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Good morning, this is Pip. Today, we’re hearing the latest from a new project by the Geneva Human Rights Platform that seeks to bring UN human rights experts from Geneva to the field, to better understand a country's most pressing rights issues and enable states to fulfil their rights obligations under core international treaties. We caught up with participants in the first pilot which wrapped up in Freetown, Sierra Leone last week, to hear how things went.

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Pip Cook


🧭 Charting a new path for UN treaty bodies

Photo article

Participants in the pilot initiative met in Freetown, Sierra Leone last week for three days of discussion and debates. (Credit: Dr Domenico Zipoli, GHRP)

The United Nations’ treaty bodies watch over the treaties which form the bedrock of the world’s human rights standards. From protecting women’s rights to eliminating discrimination, these committees of experts are responsible for holding states accountable for their human rights obligations and ensuring they are putting the treaties into practice.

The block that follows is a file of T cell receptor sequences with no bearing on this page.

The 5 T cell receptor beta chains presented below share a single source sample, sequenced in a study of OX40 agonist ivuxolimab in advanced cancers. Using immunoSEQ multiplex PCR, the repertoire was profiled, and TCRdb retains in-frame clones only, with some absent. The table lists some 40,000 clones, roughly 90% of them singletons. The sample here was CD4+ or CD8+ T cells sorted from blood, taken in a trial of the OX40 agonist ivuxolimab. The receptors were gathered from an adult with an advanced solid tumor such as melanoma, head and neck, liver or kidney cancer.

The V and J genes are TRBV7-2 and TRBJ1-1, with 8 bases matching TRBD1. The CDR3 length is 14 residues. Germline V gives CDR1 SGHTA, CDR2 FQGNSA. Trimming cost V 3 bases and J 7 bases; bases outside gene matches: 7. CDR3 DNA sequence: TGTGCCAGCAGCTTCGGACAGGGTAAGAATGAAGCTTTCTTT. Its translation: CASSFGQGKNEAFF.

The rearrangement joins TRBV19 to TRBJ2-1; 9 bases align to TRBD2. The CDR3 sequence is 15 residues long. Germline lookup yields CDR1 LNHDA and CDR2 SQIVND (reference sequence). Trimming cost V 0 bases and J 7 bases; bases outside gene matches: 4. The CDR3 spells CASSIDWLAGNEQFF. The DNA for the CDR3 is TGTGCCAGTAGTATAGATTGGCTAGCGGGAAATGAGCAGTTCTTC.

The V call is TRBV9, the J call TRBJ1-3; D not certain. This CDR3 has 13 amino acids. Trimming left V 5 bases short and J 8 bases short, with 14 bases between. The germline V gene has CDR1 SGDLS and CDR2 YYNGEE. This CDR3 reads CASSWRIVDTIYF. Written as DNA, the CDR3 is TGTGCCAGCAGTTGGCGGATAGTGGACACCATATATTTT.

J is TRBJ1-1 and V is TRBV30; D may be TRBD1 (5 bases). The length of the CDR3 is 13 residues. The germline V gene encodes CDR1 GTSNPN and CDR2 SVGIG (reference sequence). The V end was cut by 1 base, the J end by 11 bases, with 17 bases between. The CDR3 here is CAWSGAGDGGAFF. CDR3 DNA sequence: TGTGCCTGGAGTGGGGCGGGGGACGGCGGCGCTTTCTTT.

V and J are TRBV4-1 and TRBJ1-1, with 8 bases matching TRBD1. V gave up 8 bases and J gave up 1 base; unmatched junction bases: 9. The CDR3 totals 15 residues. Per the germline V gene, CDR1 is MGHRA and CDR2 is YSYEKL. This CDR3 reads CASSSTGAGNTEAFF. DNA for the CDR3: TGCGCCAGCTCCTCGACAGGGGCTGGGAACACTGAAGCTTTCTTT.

But the 50-year-old system has been hampered by challenges and inefficiencies, sparking calls for radical reform and several reviews by the UN into how to make it more effective.

Long gaps between countries' reporting cycles, backlogs of recommendations and the failure of states to submit reports mean that years can pass without any proper follow-up to the recommendations issued. Communication between treaty bodies and national actors is also often insufficient, leaving both sides in the dark regarding countries' human rights progress.

Earlier this week we heard about a new initiative that is looking to address some of these flaws. We caught up with some of the participants to hear how things went.

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